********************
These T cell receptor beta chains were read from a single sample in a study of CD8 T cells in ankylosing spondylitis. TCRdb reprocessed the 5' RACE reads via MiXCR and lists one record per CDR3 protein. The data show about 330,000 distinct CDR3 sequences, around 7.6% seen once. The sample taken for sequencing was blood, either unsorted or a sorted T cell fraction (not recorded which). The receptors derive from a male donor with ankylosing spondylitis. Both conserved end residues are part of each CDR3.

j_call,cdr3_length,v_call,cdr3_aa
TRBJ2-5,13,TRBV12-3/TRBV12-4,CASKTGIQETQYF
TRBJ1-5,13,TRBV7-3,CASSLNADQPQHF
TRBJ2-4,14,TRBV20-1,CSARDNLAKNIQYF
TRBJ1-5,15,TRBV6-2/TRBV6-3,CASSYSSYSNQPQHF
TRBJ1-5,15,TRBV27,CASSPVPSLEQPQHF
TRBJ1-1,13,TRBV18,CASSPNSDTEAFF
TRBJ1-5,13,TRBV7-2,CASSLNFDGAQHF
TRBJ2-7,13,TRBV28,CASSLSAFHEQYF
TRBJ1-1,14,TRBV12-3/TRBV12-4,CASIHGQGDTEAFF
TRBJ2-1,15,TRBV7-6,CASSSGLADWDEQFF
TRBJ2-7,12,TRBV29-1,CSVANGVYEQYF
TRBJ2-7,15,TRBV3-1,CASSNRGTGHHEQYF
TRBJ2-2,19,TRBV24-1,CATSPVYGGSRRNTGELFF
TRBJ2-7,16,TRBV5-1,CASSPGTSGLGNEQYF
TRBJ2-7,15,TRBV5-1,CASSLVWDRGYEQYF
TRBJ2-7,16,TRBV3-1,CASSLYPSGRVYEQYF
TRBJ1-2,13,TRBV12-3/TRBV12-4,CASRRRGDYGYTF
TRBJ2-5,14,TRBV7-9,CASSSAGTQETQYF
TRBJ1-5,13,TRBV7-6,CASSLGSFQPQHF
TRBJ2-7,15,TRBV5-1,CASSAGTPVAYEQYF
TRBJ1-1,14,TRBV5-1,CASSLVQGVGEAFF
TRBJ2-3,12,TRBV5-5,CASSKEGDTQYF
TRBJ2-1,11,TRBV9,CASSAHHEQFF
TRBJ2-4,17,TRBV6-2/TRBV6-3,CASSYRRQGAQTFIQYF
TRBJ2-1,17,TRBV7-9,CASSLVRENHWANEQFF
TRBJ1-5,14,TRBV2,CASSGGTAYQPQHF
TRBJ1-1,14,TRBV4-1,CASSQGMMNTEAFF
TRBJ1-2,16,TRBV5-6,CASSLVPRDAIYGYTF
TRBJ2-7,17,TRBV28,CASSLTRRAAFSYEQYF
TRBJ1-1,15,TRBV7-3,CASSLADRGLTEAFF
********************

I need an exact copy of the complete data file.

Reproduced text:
These T cell receptor beta chains were read from a single sample in a study of CD8 T cells in ankylosing spondylitis. TCRdb reprocessed the 5' RACE reads via MiXCR and lists one record per CDR3 protein. The data show about 330,000 distinct CDR3 sequences, around 7.6% seen once. The sample taken for sequencing was blood, either unsorted or a sorted T cell fraction (not recorded which). The receptors derive from a male donor with ankylosing spondylitis. Both conserved end residues are part of each CDR3.

j_call,cdr3_length,v_call,cdr3_aa
TRBJ2-5,13,TRBV12-3/TRBV12-4,CASKTGIQETQYF
TRBJ1-5,13,TRBV7-3,CASSLNADQPQHF
TRBJ2-4,14,TRBV20-1,CSARDNLAKNIQYF
TRBJ1-5,15,TRBV6-2/TRBV6-3,CASSYSSYSNQPQHF
TRBJ1-5,15,TRBV27,CASSPVPSLEQPQHF
TRBJ1-1,13,TRBV18,CASSPNSDTEAFF
TRBJ1-5,13,TRBV7-2,CASSLNFDGAQHF
TRBJ2-7,13,TRBV28,CASSLSAFHEQYF
TRBJ1-1,14,TRBV12-3/TRBV12-4,CASIHGQGDTEAFF
TRBJ2-1,15,TRBV7-6,CASSSGLADWDEQFF
TRBJ2-7,12,TRBV29-1,CSVANGVYEQYF
TRBJ2-7,15,TRBV3-1,CASSNRGTGHHEQYF
TRBJ2-2,19,TRBV24-1,CATSPVYGGSRRNTGELFF
TRBJ2-7,16,TRBV5-1,CASSPGTSGLGNEQYF
TRBJ2-7,15,TRBV5-1,CASSLVWDRGYEQYF
TRBJ2-7,16,TRBV3-1,CASSLYPSGRVYEQYF
TRBJ1-2,13,TRBV12-3/TRBV12-4,CASRRRGDYGYTF
TRBJ2-5,14,TRBV7-9,CASSSAGTQETQYF
TRBJ1-5,13,TRBV7-6,CASSLGSFQPQHF
TRBJ2-7,15,TRBV5-1,CASSAGTPVAYEQYF
TRBJ1-1,14,TRBV5-1,CASSLVQGVGEAFF
TRBJ2-3,12,TRBV5-5,CASSKEGDTQYF
TRBJ2-1,11,TRBV9,CASSAHHEQFF
TRBJ2-4,17,TRBV6-2/TRBV6-3,CASSYRRQGAQTFIQYF
TRBJ2-1,17,TRBV7-9,CASSLVRENHWANEQFF
TRBJ1-5,14,TRBV2,CASSGGTAYQPQHF
TRBJ1-1,14,TRBV4-1,CASSQGMMNTEAFF
TRBJ1-2,16,TRBV5-6,CASSLVPRDAIYGYTF
TRBJ2-7,17,TRBV28,CASSLTRRAAFSYEQYF
TRBJ1-1,15,TRBV7-3,CASSLADRGLTEAFF